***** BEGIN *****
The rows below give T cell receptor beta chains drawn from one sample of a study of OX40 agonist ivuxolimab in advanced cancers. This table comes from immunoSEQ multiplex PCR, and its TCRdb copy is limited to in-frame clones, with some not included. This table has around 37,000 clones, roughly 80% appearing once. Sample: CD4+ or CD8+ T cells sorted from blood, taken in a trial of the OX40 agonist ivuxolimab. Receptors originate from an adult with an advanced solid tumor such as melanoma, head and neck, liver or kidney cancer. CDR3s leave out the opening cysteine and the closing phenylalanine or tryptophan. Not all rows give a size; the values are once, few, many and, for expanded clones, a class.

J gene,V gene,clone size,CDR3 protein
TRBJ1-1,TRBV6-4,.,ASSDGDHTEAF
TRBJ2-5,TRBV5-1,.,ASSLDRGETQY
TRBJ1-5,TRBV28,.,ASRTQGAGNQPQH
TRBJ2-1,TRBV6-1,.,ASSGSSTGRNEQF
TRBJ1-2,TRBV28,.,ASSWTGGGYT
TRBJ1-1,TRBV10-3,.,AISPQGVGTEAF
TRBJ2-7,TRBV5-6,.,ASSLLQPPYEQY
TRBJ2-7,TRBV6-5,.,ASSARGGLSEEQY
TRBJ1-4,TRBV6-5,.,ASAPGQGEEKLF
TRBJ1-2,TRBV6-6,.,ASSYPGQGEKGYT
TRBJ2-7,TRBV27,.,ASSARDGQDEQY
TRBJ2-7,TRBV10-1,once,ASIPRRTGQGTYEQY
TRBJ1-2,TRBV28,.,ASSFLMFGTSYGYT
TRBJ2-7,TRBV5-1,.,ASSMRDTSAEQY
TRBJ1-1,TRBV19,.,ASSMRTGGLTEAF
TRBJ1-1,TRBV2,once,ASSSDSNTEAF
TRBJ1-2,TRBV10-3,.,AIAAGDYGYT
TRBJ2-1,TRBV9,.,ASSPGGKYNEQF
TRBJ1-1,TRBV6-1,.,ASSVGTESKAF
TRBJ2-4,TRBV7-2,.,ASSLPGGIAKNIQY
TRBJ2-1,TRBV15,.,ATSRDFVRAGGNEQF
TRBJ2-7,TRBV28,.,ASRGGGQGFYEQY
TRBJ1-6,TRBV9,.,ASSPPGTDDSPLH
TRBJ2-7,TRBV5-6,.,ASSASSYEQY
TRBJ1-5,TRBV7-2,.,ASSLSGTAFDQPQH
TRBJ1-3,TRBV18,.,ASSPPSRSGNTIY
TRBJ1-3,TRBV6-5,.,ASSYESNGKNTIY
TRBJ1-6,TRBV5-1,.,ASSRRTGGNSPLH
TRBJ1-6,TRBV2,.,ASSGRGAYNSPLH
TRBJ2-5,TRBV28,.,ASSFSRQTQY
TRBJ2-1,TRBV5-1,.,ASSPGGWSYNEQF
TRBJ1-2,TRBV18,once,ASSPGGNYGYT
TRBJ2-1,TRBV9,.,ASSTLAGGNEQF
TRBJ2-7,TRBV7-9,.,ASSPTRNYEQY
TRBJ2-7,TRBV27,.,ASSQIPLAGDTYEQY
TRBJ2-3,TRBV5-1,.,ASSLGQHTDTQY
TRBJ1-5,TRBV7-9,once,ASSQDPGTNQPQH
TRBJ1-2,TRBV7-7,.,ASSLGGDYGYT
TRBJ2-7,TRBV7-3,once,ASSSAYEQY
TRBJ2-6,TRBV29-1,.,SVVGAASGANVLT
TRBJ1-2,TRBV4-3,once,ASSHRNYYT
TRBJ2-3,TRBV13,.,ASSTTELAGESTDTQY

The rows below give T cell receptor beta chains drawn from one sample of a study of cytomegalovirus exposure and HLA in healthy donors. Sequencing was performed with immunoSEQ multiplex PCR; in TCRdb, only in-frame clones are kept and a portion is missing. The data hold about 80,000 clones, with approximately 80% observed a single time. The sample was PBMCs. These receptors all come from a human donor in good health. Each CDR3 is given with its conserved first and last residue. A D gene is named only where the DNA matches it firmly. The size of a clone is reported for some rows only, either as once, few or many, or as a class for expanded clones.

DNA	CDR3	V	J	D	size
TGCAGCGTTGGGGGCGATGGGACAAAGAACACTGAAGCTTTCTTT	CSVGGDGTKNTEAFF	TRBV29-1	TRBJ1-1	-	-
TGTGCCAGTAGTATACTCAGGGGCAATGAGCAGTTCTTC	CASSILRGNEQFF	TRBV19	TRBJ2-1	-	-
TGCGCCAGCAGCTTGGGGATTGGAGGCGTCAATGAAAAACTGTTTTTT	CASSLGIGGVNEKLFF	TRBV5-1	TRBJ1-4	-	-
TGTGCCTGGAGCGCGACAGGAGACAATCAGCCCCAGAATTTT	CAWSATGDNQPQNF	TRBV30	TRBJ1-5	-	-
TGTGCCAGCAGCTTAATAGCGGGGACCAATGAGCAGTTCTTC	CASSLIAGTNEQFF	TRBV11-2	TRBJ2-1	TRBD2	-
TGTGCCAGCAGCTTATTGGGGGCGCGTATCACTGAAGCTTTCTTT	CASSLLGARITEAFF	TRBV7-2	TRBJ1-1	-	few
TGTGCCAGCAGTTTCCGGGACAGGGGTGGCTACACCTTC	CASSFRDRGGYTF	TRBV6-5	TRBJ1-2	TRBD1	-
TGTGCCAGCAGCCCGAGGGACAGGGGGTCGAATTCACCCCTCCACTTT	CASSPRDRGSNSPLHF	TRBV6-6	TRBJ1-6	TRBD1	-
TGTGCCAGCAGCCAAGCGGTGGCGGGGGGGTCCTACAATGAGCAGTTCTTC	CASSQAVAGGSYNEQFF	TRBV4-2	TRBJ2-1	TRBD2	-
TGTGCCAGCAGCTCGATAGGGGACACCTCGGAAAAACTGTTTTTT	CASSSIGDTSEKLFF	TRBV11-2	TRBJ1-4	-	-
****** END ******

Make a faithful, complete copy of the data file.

The rows below give T cell receptor beta chains drawn from one sample of a study of OX40 agonist ivuxolimab in advanced cancers. This table comes from immunoSEQ multiplex PCR, and its TCRdb copy is limited to in-frame clones, with some not included. This table has around 37,000 clones, roughly 80% appearing once. Sample: CD4+ or CD8+ T cells sorted from blood, taken in a trial of the OX40 agonist ivuxolimab. Receptors originate from an adult with an advanced solid tumor such as melanoma, head and neck, liver or kidney cancer. CDR3s leave out the opening cysteine and the closing phenylalanine or tryptophan. Not all rows give a size; the values are once, few, many and, for expanded clones, a class.

J gene,V gene,clone size,CDR3 protein
TRBJ1-1,TRBV6-4,.,ASSDGDHTEAF
TRBJ2-5,TRBV5-1,.,ASSLDRGETQY
TRBJ1-5,TRBV28,.,ASRTQGAGNQPQH
TRBJ2-1,TRBV6-1,.,ASSGSSTGRNEQF
TRBJ1-2,TRBV28,.,ASSWTGGGYT
TRBJ1-1,TRBV10-3,.,AISPQGVGTEAF
TRBJ2-7,TRBV5-6,.,ASSLLQPPYEQY
TRBJ2-7,TRBV6-5,.,ASSARGGLSEEQY
TRBJ1-4,TRBV6-5,.,ASAPGQGEEKLF
TRBJ1-2,TRBV6-6,.,ASSYPGQGEKGYT
TRBJ2-7,TRBV27,.,ASSARDGQDEQY
TRBJ2-7,TRBV10-1,once,ASIPRRTGQGTYEQY
TRBJ1-2,TRBV28,.,ASSFLMFGTSYGYT
TRBJ2-7,TRBV5-1,.,ASSMRDTSAEQY
TRBJ1-1,TRBV19,.,ASSMRTGGLTEAF
TRBJ1-1,TRBV2,once,ASSSDSNTEAF
TRBJ1-2,TRBV10-3,.,AIAAGDYGYT
TRBJ2-1,TRBV9,.,ASSPGGKYNEQF
TRBJ1-1,TRBV6-1,.,ASSVGTESKAF
TRBJ2-4,TRBV7-2,.,ASSLPGGIAKNIQY
TRBJ2-1,TRBV15,.,ATSRDFVRAGGNEQF
TRBJ2-7,TRBV28,.,ASRGGGQGFYEQY
TRBJ1-6,TRBV9,.,ASSPPGTDDSPLH
TRBJ2-7,TRBV5-6,.,ASSASSYEQY
TRBJ1-5,TRBV7-2,.,ASSLSGTAFDQPQH
TRBJ1-3,TRBV18,.,ASSPPSRSGNTIY
TRBJ1-3,TRBV6-5,.,ASSYESNGKNTIY
TRBJ1-6,TRBV5-1,.,ASSRRTGGNSPLH
TRBJ1-6,TRBV2,.,ASSGRGAYNSPLH
TRBJ2-5,TRBV28,.,ASSFSRQTQY
TRBJ2-1,TRBV5-1,.,ASSPGGWSYNEQF
TRBJ1-2,TRBV18,once,ASSPGGNYGYT
TRBJ2-1,TRBV9,.,ASSTLAGGNEQF
TRBJ2-7,TRBV7-9,.,ASSPTRNYEQY
TRBJ2-7,TRBV27,.,ASSQIPLAGDTYEQY
TRBJ2-3,TRBV5-1,.,ASSLGQHTDTQY
TRBJ1-5,TRBV7-9,once,ASSQDPGTNQPQH
TRBJ1-2,TRBV7-7,.,ASSLGGDYGYT
TRBJ2-7,TRBV7-3,once,ASSSAYEQY
TRBJ2-6,TRBV29-1,.,SVVGAASGANVLT
TRBJ1-2,TRBV4-3,once,ASSHRNYYT
TRBJ2-3,TRBV13,.,ASSTTELAGESTDTQY

The rows below give T cell receptor beta chains drawn from one sample of a study of cytomegalovirus exposure and HLA in healthy donors. Sequencing was performed with immunoSEQ multiplex PCR; in TCRdb, only in-frame clones are kept and a portion is missing. The data hold about 80,000 clones, with approximately 80% observed a single time. The sample was PBMCs. These receptors all come from a human donor in good health. Each CDR3 is given with its conserved first and last residue. A D gene is named only where the DNA matches it firmly. The size of a clone is reported for some rows only, either as once, few or many, or as a class for expanded clones.

DNA	CDR3	V	J	D	size
TGCAGCGTTGGGGGCGATGGGACAAAGAACACTGAAGCTTTCTTT	CSVGGDGTKNTEAFF	TRBV29-1	TRBJ1-1	-	-
TGTGCCAGTAGTATACTCAGGGGCAATGAGCAGTTCTTC	CASSILRGNEQFF	TRBV19	TRBJ2-1	-	-
TGCGCCAGCAGCTTGGGGATTGGAGGCGTCAATGAAAAACTGTTTTTT	CASSLGIGGVNEKLFF	TRBV5-1	TRBJ1-4	-	-
TGTGCCTGGAGCGCGACAGGAGACAATCAGCCCCAGAATTTT	CAWSATGDNQPQNF	TRBV30	TRBJ1-5	-	-
TGTGCCAGCAGCTTAATAGCGGGGACCAATGAGCAGTTCTTC	CASSLIAGTNEQFF	TRBV11-2	TRBJ2-1	TRBD2	-
TGTGCCAGCAGCTTATTGGGGGCGCGTATCACTGAAGCTTTCTTT	CASSLLGARITEAFF	TRBV7-2	TRBJ1-1	-	few
TGTGCCAGCAGTTTCCGGGACAGGGGTGGCTACACCTTC	CASSFRDRGGYTF	TRBV6-5	TRBJ1-2	TRBD1	-
TGTGCCAGCAGCCCGAGGGACAGGGGGTCGAATTCACCCCTCCACTTT	CASSPRDRGSNSPLHF	TRBV6-6	TRBJ1-6	TRBD1	-
TGTGCCAGCAGCCAAGCGGTGGCGGGGGGGTCCTACAATGAGCAGTTCTTC	CASSQAVAGGSYNEQFF	TRBV4-2	TRBJ2-1	TRBD2	-
TGTGCCAGCAGCTCGATAGGGGACACCTCGGAAAAACTGTTTTTT	CASSSIGDTSEKLFF	TRBV11-2	TRBJ1-4	-	-